Paul Chancellor Nelson died from complications of prostate cancer at Israel Family Hospice House in Ames, Iowa on October 12, 2019. Paul, the only child of Paul Eberle Nelson and Marie W. Donahoo Nelson, was born July 7, 1943 in Fort Smith, Arkansas.
Paul was an engineer, who was fascinated by technology of all kinds. Prior to high school graduation, Paul became an FCC registered amateur radio operator. He was a “computer guy” before most of his friends ever saw a desk-top computer. Paul earned his pilot’s license two years before he was old enough to get a driver’s license. Shortly after his father died, the 21 year-old Paul used his inheritance to buy a Cessna airplane. After graduation from the University of Arkansas, Paul’s first job was as a NASA engineer, who helped perfect the Saturn V rocket for the Apollo Missions. After restoring a World War II era Norden bombsight, Paul donated it to the Seattle Museum of Flight, where it resides in a B-17F Flying Fortress, the Boeing Bee. Beginning in the early 1970s, Paul began a more than thirty-year engineering career in Ames by working for Bourns, Hach Chemical and Sauer Danfoss.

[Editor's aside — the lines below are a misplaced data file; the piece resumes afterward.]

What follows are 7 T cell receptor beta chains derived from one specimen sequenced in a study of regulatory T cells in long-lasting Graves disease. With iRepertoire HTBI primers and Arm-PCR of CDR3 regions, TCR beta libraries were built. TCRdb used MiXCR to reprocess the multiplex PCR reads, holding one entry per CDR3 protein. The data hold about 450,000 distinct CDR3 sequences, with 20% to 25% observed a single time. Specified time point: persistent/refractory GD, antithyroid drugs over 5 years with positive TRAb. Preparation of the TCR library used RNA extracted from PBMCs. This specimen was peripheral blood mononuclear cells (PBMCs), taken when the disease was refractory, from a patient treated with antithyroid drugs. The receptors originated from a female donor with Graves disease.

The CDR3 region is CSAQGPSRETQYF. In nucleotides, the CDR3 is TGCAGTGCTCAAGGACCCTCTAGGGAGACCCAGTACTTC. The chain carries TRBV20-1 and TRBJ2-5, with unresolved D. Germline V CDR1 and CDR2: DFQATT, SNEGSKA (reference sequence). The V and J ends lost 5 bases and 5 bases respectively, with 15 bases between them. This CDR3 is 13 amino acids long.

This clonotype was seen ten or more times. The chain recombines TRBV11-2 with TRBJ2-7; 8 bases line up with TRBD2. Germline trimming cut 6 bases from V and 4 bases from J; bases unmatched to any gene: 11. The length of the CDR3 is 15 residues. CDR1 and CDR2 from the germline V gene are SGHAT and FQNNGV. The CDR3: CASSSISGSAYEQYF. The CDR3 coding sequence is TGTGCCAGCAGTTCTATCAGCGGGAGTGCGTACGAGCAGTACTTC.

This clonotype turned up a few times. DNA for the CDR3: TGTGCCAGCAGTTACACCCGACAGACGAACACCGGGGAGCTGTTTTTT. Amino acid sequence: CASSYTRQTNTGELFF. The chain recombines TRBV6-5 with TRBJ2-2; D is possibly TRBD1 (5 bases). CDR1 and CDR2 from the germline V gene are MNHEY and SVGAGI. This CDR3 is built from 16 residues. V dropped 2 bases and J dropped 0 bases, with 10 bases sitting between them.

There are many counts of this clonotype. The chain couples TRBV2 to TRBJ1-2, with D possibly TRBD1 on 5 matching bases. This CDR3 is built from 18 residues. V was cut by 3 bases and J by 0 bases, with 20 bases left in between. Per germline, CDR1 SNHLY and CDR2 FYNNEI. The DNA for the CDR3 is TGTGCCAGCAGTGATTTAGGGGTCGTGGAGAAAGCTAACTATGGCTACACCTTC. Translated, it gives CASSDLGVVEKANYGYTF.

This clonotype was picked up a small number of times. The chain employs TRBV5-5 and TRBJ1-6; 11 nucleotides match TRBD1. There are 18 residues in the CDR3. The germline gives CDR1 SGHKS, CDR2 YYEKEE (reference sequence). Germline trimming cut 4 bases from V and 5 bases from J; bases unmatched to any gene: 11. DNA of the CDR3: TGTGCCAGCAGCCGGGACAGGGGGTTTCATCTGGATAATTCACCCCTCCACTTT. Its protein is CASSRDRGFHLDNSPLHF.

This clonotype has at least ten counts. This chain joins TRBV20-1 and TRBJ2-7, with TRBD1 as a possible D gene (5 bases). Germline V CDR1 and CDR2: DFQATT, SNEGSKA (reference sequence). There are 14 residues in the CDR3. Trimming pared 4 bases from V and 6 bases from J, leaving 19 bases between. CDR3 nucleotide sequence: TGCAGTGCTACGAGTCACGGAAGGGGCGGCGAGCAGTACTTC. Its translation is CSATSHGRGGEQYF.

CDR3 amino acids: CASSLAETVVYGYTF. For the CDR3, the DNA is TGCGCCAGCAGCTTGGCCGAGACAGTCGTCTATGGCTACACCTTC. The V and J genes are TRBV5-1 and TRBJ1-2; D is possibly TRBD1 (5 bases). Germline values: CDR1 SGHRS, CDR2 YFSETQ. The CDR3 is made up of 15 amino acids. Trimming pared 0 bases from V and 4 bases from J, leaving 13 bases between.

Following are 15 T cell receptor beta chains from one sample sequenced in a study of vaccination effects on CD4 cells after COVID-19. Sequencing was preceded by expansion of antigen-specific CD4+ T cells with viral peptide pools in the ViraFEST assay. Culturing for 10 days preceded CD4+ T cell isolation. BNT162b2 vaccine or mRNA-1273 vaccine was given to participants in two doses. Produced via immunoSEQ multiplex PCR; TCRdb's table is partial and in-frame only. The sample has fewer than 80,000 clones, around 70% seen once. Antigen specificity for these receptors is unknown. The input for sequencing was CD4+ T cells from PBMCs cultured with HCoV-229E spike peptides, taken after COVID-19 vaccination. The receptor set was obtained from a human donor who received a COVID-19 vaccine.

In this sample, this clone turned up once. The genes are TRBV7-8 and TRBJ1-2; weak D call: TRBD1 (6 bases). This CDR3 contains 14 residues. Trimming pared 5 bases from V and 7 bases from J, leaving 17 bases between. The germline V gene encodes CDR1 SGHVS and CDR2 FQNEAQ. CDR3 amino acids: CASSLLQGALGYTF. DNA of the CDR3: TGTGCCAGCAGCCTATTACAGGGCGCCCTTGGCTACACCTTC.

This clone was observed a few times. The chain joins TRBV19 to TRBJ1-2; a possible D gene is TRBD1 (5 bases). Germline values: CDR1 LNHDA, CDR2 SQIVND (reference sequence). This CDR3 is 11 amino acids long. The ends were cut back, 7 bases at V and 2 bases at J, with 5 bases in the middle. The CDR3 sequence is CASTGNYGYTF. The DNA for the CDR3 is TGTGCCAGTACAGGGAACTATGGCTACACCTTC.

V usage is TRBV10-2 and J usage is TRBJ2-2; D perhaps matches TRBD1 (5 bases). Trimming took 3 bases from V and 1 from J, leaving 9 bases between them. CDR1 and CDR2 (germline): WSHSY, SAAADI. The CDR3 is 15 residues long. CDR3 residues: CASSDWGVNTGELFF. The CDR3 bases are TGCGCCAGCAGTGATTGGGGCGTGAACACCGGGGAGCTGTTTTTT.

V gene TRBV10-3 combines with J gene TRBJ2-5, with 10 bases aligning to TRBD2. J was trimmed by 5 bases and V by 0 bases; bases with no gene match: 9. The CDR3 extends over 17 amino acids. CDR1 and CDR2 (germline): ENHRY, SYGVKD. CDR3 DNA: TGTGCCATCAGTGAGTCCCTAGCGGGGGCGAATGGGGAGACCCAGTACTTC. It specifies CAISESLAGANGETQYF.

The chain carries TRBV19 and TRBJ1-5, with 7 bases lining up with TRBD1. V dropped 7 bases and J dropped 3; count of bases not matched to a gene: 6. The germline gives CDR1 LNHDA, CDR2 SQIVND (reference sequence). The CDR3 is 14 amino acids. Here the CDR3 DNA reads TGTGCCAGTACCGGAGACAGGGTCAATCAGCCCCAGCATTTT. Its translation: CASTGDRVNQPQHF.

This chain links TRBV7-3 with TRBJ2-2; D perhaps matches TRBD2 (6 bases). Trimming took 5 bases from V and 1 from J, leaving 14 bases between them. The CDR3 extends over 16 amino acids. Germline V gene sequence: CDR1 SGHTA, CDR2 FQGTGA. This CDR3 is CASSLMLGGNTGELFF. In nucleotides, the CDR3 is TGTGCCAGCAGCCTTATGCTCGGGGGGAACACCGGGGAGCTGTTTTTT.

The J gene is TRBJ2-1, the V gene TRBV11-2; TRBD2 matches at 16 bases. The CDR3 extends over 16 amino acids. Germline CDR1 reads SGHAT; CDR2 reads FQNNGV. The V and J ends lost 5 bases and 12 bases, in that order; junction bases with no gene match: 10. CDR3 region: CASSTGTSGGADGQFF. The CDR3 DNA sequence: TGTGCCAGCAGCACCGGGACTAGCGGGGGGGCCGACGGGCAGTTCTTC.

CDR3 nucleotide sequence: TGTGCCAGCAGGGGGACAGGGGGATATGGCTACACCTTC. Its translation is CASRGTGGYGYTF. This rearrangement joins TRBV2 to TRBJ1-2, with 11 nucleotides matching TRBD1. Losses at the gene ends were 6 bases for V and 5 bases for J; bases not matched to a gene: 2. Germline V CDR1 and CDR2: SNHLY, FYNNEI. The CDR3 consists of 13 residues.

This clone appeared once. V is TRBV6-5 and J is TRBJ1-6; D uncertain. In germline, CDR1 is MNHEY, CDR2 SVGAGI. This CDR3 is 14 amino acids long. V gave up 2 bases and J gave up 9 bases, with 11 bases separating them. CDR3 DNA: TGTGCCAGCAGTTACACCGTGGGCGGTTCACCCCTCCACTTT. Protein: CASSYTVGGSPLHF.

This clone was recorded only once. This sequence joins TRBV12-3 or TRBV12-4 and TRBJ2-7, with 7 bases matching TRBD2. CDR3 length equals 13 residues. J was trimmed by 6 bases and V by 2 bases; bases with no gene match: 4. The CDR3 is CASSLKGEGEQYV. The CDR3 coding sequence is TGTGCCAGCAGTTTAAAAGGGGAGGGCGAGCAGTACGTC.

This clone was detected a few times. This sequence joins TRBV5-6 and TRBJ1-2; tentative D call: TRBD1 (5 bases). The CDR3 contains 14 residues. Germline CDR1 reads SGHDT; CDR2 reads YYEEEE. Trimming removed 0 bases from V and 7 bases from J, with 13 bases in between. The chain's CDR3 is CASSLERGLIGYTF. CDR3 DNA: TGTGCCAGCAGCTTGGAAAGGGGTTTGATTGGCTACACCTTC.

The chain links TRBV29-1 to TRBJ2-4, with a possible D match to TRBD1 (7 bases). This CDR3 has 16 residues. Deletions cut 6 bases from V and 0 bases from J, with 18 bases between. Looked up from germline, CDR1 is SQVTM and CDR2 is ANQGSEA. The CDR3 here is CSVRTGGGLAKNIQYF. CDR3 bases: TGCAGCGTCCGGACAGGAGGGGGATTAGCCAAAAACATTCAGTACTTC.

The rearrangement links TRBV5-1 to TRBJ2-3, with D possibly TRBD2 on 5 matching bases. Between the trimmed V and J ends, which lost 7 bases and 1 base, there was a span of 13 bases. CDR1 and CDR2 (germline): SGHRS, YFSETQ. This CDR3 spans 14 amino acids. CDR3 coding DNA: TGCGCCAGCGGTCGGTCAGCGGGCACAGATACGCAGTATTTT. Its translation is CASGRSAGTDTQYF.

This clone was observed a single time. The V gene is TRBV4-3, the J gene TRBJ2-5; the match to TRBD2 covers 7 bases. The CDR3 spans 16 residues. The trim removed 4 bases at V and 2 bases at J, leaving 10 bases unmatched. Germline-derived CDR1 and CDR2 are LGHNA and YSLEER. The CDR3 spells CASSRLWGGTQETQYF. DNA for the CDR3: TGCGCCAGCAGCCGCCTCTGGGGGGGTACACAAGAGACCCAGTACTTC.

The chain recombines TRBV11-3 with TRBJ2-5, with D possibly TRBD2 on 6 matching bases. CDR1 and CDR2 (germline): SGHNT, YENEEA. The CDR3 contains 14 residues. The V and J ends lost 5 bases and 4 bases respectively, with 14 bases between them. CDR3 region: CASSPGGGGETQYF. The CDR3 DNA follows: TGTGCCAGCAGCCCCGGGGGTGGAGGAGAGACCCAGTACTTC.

Paul was a proud Democrat. He served as campaign treasurer for now retired U.S. Senator Tom Harkin’s successful 1974 bid for the U.S. House of Representatives. When Paul arrived in Iowa, one of his first volunteer affiliations was with the Ames Peace Center.
Paul was a talented musician. He played guitar and sang in the Ames-based Pool Hall Waltz Band. For the past thirty years, he was lead singer for El Rio Skunko Trio, a group serially comprised of as many as a dozen musicians.
Paul was the chief engineer during the building of KHOI community radio in Ames and served as Chief of Operations until he became ill. He was instrumental in building KHOI's tower near Story City and establishing the connection between the broadcast tower and the station in Ames. He helped oversee construction of KHOI's three studios and installed radio equipment in them. He supervised and maintained KHOI's obligations to the State and the FCC and served on the Board of Directors. He added his gusto to KHOI, an activity he described with relish as "drinking from a firehose."
Paul let people know he was a grateful member of Alcoholics Anonymous. What he did not publicize was how generously he shared his time and wisdom to support others by answering twelve-step phone calls at any hour.
Paul faced multiple illnesses with an amazingly positive outlook. Days before he died, he said, “The pros of life still outweigh the alternative. I love life.”
Paul is survived by his friend and life-partner Sherri Zapata, his Arkansas cousins “Bitsy” Cates of Little Rock and Edward Franz of Fort Smith, his beloved cats George and Gracie and scores of friends. Paul’s memorial party will be announced later. Please send memorial donations to KHOI Radio in Ames, Iowa (khoifm.org).